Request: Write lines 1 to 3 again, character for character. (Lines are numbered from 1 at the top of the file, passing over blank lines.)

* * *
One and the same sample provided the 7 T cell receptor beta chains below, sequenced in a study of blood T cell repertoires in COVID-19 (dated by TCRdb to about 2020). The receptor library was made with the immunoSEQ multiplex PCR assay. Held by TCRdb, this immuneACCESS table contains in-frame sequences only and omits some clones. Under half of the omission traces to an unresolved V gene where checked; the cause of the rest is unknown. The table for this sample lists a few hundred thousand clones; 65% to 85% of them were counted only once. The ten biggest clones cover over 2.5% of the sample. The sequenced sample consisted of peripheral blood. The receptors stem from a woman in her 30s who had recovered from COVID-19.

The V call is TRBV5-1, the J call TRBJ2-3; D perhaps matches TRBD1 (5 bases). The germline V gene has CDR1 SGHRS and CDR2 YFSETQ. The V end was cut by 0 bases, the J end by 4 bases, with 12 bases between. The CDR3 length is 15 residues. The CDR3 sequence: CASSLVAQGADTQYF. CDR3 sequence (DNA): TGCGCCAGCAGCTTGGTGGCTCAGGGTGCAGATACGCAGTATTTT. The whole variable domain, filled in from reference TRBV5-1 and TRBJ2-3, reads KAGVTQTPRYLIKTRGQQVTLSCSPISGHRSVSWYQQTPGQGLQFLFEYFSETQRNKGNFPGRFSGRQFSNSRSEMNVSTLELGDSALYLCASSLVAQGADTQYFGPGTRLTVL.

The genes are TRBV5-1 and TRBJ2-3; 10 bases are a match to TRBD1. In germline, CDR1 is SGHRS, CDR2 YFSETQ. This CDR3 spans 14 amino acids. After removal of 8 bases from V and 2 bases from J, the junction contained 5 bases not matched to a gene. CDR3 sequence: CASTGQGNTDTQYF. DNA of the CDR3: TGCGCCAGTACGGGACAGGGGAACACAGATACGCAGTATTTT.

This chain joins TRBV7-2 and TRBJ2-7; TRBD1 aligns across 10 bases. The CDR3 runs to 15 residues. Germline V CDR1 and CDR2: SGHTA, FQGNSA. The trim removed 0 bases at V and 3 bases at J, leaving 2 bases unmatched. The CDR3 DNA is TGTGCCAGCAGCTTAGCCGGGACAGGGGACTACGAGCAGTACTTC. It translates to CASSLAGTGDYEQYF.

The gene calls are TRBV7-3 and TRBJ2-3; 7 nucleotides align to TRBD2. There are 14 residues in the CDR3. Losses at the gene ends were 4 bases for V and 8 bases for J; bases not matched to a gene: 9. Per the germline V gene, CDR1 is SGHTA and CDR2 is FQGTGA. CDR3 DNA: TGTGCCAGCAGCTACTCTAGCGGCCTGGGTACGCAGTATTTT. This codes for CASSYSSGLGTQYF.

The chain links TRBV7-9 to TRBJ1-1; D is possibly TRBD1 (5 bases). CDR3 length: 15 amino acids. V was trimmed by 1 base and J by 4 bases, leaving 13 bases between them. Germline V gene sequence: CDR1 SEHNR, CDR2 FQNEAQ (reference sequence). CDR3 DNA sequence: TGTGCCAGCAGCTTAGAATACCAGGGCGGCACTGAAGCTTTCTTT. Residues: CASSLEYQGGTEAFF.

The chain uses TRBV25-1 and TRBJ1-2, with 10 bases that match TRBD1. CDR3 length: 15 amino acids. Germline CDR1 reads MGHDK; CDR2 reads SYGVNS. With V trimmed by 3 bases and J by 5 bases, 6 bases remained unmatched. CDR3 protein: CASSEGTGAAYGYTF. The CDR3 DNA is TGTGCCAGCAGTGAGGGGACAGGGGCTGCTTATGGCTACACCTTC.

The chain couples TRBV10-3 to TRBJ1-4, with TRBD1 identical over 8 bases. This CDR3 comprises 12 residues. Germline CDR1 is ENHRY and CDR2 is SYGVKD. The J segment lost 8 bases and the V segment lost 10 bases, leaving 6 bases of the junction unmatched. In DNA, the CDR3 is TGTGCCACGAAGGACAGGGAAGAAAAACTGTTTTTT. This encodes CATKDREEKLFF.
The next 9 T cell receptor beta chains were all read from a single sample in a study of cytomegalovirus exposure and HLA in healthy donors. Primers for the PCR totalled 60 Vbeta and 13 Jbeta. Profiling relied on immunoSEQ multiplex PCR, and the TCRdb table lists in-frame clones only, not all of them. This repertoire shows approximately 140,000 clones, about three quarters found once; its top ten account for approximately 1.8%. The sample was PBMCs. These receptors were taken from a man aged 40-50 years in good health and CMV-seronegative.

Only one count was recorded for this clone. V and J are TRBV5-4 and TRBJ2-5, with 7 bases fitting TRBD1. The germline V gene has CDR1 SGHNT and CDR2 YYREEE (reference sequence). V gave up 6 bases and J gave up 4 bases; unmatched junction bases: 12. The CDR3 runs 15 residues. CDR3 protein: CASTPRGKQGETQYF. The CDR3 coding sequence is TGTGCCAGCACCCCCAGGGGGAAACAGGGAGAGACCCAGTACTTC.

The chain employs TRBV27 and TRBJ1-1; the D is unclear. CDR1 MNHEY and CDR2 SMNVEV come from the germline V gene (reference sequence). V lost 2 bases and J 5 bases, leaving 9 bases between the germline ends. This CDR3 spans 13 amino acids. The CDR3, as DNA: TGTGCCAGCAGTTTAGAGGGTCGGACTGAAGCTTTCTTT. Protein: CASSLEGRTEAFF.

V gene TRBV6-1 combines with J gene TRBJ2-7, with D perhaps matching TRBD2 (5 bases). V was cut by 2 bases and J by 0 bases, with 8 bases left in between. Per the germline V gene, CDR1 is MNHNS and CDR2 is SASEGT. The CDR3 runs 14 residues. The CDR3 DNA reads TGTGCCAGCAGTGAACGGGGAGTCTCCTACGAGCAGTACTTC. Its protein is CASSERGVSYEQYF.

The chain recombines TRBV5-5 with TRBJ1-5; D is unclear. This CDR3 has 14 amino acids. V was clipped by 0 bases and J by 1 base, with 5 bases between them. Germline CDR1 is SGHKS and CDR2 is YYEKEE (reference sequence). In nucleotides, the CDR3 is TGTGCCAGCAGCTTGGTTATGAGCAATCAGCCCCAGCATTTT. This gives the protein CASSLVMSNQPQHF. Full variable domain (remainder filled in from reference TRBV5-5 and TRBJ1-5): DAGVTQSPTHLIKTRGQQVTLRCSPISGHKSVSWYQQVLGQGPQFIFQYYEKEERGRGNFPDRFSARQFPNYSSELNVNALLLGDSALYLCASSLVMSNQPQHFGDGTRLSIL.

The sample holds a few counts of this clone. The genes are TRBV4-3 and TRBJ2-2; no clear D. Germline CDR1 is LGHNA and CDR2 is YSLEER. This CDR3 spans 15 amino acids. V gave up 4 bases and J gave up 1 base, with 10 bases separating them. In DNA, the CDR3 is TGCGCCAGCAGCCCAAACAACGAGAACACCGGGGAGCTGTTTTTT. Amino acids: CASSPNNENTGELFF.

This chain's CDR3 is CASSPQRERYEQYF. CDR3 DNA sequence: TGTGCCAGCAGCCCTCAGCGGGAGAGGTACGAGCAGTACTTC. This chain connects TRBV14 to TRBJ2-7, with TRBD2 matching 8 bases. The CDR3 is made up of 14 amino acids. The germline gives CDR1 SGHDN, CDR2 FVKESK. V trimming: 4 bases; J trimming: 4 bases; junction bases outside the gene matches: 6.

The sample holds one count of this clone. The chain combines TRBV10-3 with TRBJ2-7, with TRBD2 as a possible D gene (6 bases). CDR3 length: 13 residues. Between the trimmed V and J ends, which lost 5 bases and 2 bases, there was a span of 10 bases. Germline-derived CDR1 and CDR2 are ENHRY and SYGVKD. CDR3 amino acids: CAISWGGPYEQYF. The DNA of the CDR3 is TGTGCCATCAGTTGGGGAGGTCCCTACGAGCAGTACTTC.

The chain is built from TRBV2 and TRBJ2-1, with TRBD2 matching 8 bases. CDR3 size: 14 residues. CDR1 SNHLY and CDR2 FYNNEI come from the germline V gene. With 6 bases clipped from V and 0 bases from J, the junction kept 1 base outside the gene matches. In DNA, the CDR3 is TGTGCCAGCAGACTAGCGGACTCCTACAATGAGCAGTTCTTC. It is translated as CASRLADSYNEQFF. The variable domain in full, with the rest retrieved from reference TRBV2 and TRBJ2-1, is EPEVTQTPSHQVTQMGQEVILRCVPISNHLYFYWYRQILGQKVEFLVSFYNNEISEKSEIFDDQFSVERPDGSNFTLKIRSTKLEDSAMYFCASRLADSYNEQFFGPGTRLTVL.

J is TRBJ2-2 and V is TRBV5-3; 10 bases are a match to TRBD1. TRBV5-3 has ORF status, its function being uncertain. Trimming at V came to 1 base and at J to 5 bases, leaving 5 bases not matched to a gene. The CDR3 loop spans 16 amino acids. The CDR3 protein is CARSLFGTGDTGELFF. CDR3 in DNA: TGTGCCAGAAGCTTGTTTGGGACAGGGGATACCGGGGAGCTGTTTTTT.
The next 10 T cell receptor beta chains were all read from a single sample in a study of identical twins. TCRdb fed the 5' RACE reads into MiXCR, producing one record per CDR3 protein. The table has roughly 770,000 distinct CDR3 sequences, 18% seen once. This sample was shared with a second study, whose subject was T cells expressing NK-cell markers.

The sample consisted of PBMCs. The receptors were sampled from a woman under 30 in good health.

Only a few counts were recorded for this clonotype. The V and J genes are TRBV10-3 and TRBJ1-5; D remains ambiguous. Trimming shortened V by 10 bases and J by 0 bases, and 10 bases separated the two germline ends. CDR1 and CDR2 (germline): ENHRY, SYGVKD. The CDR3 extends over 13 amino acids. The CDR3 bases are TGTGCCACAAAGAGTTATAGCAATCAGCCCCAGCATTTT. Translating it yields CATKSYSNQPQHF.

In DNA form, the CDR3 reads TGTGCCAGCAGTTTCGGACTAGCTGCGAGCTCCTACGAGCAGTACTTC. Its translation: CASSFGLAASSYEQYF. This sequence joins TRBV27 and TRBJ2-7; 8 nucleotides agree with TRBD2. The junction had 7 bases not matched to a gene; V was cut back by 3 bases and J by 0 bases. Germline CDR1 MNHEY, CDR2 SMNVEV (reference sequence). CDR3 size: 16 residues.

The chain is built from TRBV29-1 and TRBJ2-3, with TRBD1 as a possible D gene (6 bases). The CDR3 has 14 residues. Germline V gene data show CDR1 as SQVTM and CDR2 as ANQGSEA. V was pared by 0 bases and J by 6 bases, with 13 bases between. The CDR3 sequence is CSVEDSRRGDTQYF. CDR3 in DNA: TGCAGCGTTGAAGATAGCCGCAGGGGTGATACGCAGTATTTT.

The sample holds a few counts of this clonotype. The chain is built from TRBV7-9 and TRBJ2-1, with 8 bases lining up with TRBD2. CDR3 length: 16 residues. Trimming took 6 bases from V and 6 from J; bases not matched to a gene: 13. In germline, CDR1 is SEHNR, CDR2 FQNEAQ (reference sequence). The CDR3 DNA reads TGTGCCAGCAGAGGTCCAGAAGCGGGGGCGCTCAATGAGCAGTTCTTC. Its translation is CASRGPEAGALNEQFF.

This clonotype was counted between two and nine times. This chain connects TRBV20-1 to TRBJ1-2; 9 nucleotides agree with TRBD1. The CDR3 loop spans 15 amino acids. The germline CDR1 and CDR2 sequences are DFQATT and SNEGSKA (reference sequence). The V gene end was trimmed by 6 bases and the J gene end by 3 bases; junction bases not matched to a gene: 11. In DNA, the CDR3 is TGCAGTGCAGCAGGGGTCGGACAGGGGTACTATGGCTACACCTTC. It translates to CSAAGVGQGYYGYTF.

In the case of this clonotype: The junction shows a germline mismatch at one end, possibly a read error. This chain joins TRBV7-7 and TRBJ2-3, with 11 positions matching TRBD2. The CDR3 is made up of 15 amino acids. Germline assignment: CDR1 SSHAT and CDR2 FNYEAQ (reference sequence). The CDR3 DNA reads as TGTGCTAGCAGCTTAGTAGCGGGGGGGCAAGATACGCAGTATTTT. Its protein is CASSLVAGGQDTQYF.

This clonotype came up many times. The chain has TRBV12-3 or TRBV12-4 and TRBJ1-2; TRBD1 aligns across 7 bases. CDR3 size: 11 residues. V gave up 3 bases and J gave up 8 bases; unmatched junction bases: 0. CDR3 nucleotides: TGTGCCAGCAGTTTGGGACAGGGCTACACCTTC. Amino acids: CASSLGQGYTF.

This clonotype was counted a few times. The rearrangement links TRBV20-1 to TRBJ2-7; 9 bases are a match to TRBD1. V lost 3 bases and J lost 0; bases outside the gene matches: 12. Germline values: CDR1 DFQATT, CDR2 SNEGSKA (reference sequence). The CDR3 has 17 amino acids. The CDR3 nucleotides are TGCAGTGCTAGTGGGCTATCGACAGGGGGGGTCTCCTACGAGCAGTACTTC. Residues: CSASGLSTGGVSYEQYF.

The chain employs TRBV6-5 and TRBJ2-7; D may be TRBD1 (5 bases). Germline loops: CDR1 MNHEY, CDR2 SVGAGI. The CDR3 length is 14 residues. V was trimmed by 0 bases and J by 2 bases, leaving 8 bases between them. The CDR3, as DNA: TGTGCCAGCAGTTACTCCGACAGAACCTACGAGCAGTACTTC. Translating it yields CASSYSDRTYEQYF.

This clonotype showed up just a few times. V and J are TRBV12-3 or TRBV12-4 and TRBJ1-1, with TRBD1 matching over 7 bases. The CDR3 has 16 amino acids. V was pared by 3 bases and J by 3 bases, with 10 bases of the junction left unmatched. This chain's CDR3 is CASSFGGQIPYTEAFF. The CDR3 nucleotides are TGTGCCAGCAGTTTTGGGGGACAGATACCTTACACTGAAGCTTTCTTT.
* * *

One and the same sample provided the 7 T cell receptor beta chains below, sequenced in a study of blood T cell repertoires in COVID-19 (dated by TCRdb to about 2020). The receptor library was made with the immunoSEQ multiplex PCR assay. Held by TCRdb, this immuneACCESS table contains in-frame sequences only and omits some clones. Under half of the omission traces to an unresolved V gene where checked; the cause of the rest is unknown. The table for this sample lists a few hundred thousand clones; 65% to 85% of them were counted only once. The ten biggest clones cover over 2.5% of the sample. The sequenced sample consisted of peripheral blood. The receptors stem from a woman in her 30s who had recovered from COVID-19.

The V call is TRBV5-1, the J call TRBJ2-3; D perhaps matches TRBD1 (5 bases). The germline V gene has CDR1 SGHRS and CDR2 YFSETQ. The V end was cut by 0 bases, the J end by 4 bases, with 12 bases between. The CDR3 length is 15 residues. The CDR3 sequence: CASSLVAQGADTQYF. CDR3 sequence (DNA): TGCGCCAGCAGCTTGGTGGCTCAGGGTGCAGATACGCAGTATTTT. The whole variable domain, filled in from reference TRBV5-1 and TRBJ2-3, reads KAGVTQTPRYLIKTRGQQVTLSCSPISGHRSVSWYQQTPGQGLQFLFEYFSETQRNKGNFPGRFSGRQFSNSRSEMNVSTLELGDSALYLCASSLVAQGADTQYFGPGTRLTVL.

The genes are TRBV5-1 and TRBJ2-3; 10 bases are a match to TRBD1. In germline, CDR1 is SGHRS, CDR2 YFSETQ. This CDR3 spans 14 amino acids. After removal of 8 bases from V and 2 bases from J, the junction contained 5 bases not matched to a gene. CDR3 sequence: CASTGQGNTDTQYF. DNA of the CDR3: TGCGCCAGTACGGGACAGGGGAACACAGATACGCAGTATTTT.